The conservative approach has one key component: Have enough budget to sustain your brand throughout the increase in traffic and cost per clicks (CPCs) on Prime Day. “You’ll see anywhere between 15% and 25% increases in CPCs on sponsored product ads,” said Haley.

Keep in mind that Amazon Prime Day isn’t a one-day event. Most ecommerce brands see drastic increases in traffic on Monday and Tuesday of Prime Day week and an increase in traffic on Wednesday and Thursday compared to a non-Prime Day week.

Because of the week-long increase in traffic and the likely increase in CPCs, Amazon encourages sellers to increase ad budgets for the entire week. Even if you don’t see an increase in CPCs during the week, the traffic alone could deplete your budget quicker than it would during a typical week.

The aggressive approach to Prime Day

Unlike the conservative approach, the aggressive approach factors in Prime Day discounts.

  • Implement 25% to 50% coupons. As we mentioned, not every Amazon seller receives recommendations for official Prime Day discounts. By adding your own 50% off discount, you’ll greatly improve your chances of making it on the Deal page - the second most visited page on Amazon.

  • Increase ad budget for sponsored products and Amazon DSP. We recommend increasing your ad budget as much as five times your average amount to capitalize on the increase in traffic.

  • Increase bid amounts. We recommend increasing bids as high as 25% to 35% to stay competitive and ensure ads remain above the fold. Above the fold is anything a customer can see on the page without having to scroll.

  • Focus on high converting products for two reasons: One, you don’t want to waste ad budget on items that don’t historically convert. Two, you want to avoid additional storage fees for inventory that didn’t get sold.

In recent years, we’ve seen more brands choose the aggressive approach for Prime Day to capture Prime Day shoppers seeking discounted everyday household items sold in bulk or variety packs. 

You might be wondering, “How much should I factor in margins when choosing which products to discount on Prime Day?” If profitability isn’t a priority, then only look at how well the product converts. If you’re factoring in profitability, focus on products with the healthiest margins and high conversion rates.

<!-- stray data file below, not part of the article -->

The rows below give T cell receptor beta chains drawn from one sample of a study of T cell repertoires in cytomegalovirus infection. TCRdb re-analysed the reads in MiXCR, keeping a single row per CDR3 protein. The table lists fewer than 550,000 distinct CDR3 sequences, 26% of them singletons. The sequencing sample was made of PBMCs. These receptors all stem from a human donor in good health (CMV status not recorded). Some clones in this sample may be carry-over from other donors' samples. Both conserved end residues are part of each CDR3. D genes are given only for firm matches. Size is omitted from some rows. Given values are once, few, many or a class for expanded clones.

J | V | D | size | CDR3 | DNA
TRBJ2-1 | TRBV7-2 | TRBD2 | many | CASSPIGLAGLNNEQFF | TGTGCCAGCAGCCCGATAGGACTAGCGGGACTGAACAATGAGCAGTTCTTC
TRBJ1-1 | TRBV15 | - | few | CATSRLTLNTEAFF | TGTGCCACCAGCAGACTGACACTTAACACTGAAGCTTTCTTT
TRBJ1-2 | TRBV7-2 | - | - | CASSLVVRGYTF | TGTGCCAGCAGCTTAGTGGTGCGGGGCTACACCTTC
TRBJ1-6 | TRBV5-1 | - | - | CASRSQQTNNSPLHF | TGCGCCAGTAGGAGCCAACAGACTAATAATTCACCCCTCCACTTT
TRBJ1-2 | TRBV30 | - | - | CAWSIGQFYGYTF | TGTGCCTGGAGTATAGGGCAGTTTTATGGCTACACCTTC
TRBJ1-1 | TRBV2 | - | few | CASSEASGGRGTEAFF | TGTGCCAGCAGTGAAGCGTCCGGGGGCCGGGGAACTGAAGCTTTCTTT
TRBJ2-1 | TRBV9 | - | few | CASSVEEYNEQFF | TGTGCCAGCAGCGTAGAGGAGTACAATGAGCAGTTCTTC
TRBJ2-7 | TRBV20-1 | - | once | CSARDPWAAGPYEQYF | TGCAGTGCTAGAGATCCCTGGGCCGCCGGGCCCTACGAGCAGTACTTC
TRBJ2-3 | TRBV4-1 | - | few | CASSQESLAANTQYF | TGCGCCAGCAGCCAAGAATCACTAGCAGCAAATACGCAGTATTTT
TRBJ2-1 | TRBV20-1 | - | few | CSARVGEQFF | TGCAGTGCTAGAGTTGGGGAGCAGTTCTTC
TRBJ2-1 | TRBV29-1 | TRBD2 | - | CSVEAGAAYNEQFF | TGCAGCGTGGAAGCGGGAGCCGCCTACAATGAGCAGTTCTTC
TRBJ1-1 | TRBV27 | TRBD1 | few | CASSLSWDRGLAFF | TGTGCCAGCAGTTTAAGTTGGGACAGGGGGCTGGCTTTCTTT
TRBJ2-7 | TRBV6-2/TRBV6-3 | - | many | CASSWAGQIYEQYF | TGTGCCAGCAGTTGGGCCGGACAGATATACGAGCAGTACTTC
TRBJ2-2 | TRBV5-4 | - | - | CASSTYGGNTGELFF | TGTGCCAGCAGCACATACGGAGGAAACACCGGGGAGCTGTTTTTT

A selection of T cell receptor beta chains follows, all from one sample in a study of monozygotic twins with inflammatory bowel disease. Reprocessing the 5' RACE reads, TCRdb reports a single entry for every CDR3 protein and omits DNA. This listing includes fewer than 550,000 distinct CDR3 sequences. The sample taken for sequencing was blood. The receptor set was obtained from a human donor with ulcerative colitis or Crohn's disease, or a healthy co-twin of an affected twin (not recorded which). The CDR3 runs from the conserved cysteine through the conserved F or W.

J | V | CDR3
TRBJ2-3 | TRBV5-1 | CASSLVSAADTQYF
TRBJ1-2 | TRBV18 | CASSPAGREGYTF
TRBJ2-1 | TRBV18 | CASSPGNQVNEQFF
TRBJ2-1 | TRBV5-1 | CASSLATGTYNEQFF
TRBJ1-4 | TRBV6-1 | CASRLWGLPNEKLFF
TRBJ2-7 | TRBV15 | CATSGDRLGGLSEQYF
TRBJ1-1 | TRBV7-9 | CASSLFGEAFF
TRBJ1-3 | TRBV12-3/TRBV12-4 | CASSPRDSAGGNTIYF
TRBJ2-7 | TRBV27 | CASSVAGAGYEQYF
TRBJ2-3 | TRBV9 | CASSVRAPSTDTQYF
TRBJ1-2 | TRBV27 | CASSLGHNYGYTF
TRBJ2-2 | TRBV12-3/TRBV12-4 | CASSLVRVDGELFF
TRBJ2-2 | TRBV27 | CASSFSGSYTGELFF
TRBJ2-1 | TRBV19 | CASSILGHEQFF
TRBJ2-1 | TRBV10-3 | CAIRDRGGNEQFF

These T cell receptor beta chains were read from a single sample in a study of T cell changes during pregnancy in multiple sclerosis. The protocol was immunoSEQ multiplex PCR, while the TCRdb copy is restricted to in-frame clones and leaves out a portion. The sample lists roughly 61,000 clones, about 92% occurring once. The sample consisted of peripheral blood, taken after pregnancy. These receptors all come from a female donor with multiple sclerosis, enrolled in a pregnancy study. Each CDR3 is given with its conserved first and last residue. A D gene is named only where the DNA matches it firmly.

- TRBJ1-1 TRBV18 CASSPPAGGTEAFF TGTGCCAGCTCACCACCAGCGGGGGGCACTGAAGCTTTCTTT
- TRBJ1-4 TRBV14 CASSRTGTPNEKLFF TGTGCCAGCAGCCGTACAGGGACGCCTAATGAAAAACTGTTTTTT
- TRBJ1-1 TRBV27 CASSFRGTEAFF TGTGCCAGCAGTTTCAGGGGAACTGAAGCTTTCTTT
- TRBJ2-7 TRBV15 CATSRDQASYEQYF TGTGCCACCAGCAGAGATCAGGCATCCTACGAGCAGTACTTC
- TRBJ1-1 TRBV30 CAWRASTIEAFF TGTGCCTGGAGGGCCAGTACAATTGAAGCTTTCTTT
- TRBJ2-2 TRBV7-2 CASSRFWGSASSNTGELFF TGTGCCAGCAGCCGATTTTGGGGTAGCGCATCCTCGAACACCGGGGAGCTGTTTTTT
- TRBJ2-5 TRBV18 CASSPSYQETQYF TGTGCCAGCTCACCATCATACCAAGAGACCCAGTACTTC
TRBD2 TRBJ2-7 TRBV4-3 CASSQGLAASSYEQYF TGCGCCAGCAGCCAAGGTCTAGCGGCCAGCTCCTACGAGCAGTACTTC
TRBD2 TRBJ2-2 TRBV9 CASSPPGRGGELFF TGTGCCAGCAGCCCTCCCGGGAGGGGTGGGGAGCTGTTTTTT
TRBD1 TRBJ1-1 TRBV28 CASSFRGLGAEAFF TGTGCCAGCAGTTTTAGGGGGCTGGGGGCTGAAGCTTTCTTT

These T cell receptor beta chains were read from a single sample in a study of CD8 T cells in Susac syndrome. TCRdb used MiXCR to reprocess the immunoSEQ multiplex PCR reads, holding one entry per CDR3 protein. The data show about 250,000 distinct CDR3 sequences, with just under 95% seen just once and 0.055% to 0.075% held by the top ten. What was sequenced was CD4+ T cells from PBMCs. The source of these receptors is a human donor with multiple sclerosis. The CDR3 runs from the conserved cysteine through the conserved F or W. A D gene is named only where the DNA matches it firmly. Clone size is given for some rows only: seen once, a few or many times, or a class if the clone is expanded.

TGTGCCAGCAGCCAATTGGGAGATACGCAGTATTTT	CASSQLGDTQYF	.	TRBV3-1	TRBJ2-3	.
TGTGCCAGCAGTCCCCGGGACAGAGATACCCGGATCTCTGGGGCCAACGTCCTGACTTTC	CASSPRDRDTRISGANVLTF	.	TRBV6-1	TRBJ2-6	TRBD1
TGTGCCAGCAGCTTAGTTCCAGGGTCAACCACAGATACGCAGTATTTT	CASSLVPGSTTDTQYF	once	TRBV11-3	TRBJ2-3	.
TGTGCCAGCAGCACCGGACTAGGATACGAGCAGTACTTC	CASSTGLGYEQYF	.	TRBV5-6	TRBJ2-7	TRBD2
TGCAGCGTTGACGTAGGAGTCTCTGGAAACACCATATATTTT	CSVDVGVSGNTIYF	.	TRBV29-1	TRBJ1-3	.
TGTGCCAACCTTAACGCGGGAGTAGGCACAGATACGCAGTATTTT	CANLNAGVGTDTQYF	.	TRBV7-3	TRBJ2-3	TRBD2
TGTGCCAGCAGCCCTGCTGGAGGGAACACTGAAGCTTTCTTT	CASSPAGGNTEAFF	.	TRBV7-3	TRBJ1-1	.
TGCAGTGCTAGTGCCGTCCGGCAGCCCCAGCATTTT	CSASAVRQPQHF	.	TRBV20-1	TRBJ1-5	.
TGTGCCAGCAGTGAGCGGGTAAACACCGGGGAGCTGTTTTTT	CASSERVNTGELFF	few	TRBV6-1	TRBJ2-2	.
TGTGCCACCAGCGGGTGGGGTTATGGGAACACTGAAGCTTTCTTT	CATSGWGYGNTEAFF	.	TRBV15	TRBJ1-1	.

How to prepare for Amazon Prime Day

As we head into one of the biggest shopping events of the year, here are our top tips to prepare.

  1. Identify which products will receive discounts on Prime Day.
  2. Determine how much you’ll increase your ad budget and bids on Amazon.
  3. If you’re an FBA seller, determine how much inventory you need to send to Amazon before the June 20th deadline.
  4. If you’re already buying ads on Amazon DSP, increase your budget to drive more traffic to your product detail pages. 
  5. A week before Prime Day, leverage influencers and increase the number of paid and organic posts on your Facebook and Instagram pages. Craft the messaging around your Amazon deals and discounts to generate hype for the event.

Top metrics to watch during the week of Prime Day

Even the best plans can go awry — your competition on Amazon may bid higher than you expect, or you’re not moving as many units as you predicted.

During the Prime Day event, we recommend checking your data at least every couple of hours so you can quickly pivot tactics if needed. 

Here are the top metrics to watch during Prime Day:

  • Ad ranking: If your ads are not ranking as high as they historically did, your bid may be too low.
  • Ad budget: Check how your budget is pacing throughout the day to ensure you don’t cap out before peak shopping times — between 10am-11am and 8pm-9pm (and keep in mind that west coast peak shopping times will be three hours behind the east coast).